Miller (Straight) vs Macintosh (Curved) Blade: which one should I choose?

Selection of a laryngoscope blade type: Personal preference.

Both have shown comparable success for intubation, leaving the option up to the preference of the provider performing the intubation procedure.

Miller Blade: Since the pediatric larynx is located more superiorly and the epiglottis is longer and potentially floppier, the miller blade is potentially more appropriate to visualize the epiglottis.  Placing the tip of the Miller blade in the vallecula may provide a more satisfactory view.

Macintosh Blade: Although many anesthesiologists prefer the Miller blade, due to the aforementioned anatomical differences, both blades offer similar success rates in providing an adequate view of the glottis.


Physiologic Considerations

– Greater airway resistance: Poiseuille’s equation states that airflow resistance is proportional to the fourth power of the radius (smaller airways with the same degree of airway edema result in proportionately greater obstruction).

– Higher metabolic rate, increased oxygen consumption, and rapid desaturation.

– Infants are obligate nasal breathers: dependent on nasopharynx patency therefore nasal airway should be avoided in infants.

– Smaller functional residual capacity than adults (faster desaturation).

– Minimize bag valve mask ventilation (prevent gastric insufflation).

– Vital signs are age-dependent and should be interpreted as appropriate to the age of the child.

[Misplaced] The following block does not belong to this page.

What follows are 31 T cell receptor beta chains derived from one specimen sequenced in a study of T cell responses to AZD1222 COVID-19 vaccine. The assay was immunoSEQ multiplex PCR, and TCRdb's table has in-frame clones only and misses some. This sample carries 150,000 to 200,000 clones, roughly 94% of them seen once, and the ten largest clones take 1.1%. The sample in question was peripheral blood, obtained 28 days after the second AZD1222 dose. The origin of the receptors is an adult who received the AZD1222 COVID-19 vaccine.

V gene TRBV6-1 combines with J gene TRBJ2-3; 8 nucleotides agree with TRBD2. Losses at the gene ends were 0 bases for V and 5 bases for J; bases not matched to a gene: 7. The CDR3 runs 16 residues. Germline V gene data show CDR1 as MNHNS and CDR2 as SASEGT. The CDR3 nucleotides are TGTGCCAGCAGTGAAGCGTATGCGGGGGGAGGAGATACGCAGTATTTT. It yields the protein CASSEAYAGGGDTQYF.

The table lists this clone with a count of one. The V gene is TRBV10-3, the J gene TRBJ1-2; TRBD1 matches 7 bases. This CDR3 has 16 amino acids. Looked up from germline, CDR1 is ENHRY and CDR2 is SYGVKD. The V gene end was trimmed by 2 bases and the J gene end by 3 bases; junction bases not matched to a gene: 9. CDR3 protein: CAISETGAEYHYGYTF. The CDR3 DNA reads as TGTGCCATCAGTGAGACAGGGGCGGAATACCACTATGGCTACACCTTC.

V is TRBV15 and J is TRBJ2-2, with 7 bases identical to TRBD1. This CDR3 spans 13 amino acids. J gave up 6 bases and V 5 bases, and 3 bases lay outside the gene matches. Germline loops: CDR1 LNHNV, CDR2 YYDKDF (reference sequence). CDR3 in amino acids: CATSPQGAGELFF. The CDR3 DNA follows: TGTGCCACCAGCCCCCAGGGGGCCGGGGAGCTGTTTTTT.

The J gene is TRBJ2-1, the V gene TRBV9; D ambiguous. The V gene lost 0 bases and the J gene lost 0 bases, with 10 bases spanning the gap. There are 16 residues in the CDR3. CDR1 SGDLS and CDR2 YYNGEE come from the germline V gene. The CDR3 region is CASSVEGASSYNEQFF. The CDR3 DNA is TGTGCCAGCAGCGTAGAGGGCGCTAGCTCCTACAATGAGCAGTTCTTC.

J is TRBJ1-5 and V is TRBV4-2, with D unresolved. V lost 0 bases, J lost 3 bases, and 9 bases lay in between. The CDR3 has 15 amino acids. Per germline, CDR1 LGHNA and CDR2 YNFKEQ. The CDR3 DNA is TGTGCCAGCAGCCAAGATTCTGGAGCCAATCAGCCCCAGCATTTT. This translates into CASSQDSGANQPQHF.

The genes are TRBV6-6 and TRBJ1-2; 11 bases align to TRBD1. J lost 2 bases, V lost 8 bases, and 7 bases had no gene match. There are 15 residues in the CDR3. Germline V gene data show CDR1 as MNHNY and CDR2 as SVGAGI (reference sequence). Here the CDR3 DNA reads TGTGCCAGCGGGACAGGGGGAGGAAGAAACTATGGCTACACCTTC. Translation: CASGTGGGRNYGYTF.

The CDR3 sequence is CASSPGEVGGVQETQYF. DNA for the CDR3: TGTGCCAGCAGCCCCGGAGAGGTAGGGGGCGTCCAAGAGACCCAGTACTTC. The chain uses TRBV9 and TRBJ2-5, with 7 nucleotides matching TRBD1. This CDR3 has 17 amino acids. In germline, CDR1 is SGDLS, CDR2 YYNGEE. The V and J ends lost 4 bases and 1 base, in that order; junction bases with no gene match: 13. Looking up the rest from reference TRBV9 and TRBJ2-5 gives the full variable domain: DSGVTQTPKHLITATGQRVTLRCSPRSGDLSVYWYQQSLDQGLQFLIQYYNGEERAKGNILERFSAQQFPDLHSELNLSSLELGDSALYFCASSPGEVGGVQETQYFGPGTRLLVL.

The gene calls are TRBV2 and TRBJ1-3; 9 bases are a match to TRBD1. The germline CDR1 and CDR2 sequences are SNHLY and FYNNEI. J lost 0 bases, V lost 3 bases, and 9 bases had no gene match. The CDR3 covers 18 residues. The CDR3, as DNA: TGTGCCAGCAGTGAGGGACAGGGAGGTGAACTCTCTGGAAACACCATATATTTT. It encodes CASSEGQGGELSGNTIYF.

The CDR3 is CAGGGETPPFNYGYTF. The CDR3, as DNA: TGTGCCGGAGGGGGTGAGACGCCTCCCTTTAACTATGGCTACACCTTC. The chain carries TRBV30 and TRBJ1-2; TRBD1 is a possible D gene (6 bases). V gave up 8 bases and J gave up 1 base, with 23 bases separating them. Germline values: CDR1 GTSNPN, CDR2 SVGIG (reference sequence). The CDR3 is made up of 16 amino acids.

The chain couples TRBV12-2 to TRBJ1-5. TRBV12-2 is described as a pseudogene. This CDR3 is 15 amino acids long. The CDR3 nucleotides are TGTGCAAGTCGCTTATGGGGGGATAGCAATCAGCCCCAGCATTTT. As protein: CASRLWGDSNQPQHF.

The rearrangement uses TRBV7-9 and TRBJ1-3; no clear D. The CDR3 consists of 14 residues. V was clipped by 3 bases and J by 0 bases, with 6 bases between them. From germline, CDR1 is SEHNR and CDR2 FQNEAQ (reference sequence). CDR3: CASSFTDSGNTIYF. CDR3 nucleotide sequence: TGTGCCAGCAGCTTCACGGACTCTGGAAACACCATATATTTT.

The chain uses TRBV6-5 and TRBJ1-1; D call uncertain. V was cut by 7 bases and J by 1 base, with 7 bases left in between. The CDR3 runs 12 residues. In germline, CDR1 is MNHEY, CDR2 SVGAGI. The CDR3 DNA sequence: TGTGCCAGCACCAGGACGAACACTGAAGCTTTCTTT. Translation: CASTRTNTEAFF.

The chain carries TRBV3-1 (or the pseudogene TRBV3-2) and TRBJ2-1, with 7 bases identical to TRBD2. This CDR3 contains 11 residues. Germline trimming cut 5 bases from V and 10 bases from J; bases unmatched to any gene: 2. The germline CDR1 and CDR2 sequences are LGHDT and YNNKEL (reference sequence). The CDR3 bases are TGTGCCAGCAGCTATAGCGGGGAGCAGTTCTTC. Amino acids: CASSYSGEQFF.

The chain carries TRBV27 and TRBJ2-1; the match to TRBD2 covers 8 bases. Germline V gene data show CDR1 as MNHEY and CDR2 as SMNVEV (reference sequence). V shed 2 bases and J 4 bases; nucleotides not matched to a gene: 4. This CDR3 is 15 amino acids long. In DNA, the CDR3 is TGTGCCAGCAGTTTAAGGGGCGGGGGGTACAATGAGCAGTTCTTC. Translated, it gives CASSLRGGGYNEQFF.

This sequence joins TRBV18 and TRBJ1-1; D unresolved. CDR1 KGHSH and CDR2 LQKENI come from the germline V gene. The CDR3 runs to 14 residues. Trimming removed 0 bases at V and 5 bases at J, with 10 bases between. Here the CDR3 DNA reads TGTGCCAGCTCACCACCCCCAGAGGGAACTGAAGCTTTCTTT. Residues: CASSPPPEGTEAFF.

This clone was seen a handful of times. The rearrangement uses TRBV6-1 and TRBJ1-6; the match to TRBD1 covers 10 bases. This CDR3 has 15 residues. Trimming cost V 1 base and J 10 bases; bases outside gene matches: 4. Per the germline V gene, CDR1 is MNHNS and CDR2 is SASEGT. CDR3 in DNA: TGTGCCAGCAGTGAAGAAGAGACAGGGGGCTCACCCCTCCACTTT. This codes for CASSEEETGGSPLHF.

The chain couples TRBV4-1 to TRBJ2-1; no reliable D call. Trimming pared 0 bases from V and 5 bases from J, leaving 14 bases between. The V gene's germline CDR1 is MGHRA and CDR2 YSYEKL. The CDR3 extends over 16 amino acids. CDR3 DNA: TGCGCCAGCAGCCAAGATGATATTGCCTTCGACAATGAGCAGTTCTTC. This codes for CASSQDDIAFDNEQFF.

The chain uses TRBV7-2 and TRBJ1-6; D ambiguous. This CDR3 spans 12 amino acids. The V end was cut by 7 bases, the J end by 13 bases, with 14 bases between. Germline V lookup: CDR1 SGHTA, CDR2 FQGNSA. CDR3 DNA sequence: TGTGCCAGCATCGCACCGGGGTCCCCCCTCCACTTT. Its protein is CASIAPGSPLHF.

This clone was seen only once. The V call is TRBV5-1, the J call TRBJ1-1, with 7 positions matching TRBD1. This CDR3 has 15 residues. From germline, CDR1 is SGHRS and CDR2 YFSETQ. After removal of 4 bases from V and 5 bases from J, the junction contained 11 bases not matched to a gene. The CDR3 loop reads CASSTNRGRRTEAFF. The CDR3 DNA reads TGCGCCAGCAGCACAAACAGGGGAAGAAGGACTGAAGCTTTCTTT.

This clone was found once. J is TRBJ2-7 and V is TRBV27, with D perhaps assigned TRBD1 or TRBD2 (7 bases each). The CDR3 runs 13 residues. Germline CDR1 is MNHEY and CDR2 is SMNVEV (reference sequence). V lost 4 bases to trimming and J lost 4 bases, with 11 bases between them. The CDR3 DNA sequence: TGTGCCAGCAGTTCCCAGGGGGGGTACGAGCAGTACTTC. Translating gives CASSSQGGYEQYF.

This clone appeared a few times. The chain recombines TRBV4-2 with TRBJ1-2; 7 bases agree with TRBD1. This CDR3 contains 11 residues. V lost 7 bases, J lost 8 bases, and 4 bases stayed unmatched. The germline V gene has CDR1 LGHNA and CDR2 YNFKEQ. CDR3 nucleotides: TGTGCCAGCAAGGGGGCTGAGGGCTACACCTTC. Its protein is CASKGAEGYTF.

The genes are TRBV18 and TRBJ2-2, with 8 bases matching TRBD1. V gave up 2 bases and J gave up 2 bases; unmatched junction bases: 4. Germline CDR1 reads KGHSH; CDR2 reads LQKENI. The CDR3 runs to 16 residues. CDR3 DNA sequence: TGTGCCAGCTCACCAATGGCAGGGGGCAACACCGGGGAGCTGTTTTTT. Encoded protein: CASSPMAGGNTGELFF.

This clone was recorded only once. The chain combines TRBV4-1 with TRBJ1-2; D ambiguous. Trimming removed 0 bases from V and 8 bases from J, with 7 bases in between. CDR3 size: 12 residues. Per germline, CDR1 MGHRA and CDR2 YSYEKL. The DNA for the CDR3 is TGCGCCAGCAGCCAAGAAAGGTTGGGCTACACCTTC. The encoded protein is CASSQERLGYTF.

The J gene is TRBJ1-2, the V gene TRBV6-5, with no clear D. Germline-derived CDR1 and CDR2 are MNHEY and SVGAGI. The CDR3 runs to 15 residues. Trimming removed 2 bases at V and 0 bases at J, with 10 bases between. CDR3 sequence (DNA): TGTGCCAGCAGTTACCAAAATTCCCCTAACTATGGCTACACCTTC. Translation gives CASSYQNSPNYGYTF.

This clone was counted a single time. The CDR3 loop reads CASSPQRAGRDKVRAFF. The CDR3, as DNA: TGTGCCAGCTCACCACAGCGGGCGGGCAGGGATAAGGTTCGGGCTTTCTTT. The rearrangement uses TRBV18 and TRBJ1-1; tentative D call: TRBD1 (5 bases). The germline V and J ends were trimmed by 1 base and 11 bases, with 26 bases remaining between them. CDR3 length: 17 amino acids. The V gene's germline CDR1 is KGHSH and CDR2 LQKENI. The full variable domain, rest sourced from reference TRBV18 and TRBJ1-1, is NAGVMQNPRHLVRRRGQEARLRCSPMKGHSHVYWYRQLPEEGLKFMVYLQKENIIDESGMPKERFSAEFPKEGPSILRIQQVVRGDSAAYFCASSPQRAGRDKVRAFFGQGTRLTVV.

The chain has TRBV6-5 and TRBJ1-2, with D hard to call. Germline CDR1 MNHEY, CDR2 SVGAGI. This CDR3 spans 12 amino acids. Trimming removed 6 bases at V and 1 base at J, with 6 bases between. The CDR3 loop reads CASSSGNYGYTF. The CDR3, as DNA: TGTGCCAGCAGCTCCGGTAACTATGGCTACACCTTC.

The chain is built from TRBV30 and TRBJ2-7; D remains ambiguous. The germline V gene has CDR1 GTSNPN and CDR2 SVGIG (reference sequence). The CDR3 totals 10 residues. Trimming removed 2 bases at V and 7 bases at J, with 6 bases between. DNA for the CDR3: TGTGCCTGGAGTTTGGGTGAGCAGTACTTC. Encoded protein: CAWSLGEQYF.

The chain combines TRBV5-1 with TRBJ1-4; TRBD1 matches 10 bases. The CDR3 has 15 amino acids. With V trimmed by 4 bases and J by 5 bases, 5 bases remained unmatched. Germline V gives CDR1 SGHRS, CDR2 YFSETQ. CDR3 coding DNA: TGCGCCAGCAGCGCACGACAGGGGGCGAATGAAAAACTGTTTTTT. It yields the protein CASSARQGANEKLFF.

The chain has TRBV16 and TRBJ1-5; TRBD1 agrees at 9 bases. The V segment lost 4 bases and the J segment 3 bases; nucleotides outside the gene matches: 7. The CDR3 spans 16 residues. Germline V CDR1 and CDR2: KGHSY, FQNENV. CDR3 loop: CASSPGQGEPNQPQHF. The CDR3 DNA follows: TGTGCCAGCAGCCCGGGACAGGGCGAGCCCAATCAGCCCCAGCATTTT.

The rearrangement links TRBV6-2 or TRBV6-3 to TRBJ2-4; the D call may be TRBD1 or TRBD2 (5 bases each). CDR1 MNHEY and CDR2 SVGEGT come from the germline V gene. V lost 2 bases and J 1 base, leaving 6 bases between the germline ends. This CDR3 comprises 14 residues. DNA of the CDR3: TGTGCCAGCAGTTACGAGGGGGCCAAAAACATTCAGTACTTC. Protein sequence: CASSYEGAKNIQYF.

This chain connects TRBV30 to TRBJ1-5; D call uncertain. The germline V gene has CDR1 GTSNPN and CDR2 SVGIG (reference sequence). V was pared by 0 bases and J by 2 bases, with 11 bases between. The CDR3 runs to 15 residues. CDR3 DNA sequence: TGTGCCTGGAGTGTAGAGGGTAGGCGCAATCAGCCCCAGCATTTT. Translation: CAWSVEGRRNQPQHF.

– Physiologic tidal volume is 6-8 ml/kg. However, considering the dead space of the bag-mask device, 10 ml/kg is sufficient for effective chest rise.

– Ventilation rate: Infant 20-30 breaths/minute; older children 16-20 breaths/minute.


RSI Medications

In children medications exhibit effects more rapidly at onset and of a shorter duration, in part due to the larger extracellular fluid compartment. Dosages are weight-dependent, and in the acute setting, color-coded resuscitation tapes are useful.

Atropine has the potential to reduce oral secretions and risk for laryngoscopy-induced bradycardia, particularly in neonates. However, close examination of the literature does not support this, and many argue that atropine is no longer needed or beneficial.

Lidocaine potentially blunts the rise in intracranial pressure during laryngoscopy, though this is controversial. Fentanyl given before intubation may be a better option.


Color-Coded Tape

Length-based resuscitation tapes are helpful for children up to approximately 36 kg. Each color- coded zone is paired with particular resuscitation equipment and medications appropriate to the patient’s body weight. The colors on the tape are aligned with drawers on a pediatric resuscitation cart. Controversy exists whether these methods may underestimate the medication dosage, especially for obese children.



For un-cuffed tube (mm ID): Age +16/4 or Age/4 + 4

For cuffed tube (mm ID): (Age in years/4) + 3

Note: Endotracheal tube size is more reliably estimated when based on a child’s body length.

Rough estimation ET Tube Size: Size of that child’s little finger.

Depth of ET tube = Tube size x 3

Rough estimation of Nasogastric & Orogastric tube size = 2 X endotracheal tube size

Maximum suction = 80 -120 mm Hg (via an endotracheal tube)